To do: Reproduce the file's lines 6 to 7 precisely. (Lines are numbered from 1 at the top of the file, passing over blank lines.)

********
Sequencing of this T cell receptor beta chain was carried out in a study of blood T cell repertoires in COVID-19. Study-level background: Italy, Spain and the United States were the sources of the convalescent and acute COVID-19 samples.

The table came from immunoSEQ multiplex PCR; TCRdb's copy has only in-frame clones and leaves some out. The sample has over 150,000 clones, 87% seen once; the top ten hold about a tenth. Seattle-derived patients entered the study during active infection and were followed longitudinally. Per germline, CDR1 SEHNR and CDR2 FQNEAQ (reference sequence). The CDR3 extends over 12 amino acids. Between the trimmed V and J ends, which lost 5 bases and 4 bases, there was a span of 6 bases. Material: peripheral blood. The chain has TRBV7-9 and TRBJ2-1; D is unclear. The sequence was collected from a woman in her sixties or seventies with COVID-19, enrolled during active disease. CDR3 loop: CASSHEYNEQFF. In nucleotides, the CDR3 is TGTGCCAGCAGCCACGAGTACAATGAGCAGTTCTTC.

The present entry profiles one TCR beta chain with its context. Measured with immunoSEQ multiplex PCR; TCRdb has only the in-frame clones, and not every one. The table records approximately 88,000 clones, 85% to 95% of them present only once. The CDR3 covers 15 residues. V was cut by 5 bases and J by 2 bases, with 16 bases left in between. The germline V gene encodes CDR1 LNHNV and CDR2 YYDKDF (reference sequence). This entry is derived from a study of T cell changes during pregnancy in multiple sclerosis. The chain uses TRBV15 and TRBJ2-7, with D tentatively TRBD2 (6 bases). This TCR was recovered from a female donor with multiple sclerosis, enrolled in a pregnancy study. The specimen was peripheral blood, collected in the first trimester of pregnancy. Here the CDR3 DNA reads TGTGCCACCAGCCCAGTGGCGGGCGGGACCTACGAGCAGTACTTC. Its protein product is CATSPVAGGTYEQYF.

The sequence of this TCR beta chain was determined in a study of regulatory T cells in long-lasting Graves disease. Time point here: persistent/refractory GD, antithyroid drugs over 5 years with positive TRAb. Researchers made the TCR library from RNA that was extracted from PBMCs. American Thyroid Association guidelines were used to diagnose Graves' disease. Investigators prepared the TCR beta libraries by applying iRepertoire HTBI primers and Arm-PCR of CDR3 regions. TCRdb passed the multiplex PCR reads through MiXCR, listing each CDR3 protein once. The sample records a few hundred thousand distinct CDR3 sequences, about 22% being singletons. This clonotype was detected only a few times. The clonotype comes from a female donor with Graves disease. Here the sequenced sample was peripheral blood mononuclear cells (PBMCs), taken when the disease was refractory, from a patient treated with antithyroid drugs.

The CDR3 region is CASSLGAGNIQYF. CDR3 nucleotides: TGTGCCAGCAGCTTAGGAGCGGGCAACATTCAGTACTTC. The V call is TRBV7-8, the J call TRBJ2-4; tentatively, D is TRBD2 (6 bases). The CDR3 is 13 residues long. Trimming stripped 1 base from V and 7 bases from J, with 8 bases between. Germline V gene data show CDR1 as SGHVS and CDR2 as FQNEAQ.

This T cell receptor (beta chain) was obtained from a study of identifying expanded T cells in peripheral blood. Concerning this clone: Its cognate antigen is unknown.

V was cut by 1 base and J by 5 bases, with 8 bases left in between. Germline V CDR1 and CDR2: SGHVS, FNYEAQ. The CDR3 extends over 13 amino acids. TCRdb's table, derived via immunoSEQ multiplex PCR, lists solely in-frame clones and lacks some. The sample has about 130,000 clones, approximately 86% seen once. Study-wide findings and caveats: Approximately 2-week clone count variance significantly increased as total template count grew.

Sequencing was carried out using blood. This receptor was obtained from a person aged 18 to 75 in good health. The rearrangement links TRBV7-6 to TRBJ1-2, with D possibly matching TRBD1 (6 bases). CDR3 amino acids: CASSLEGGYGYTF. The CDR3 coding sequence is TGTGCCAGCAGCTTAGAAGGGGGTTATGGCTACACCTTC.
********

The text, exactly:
This T cell receptor (beta chain) was obtained from a study of identifying expanded T cells in peripheral blood. Concerning this clone: Its cognate antigen is unknown.

V was cut by 1 base and J by 5 bases, with 8 bases left in between. Germline V CDR1 and CDR2: SGHVS, FNYEAQ. The CDR3 extends over 13 amino acids. TCRdb's table, derived via immunoSEQ multiplex PCR, lists solely in-frame clones and lacks some. The sample has about 130,000 clones, approximately 86% seen once. Study-wide findings and caveats: Approximately 2-week clone count variance significantly increased as total template count grew.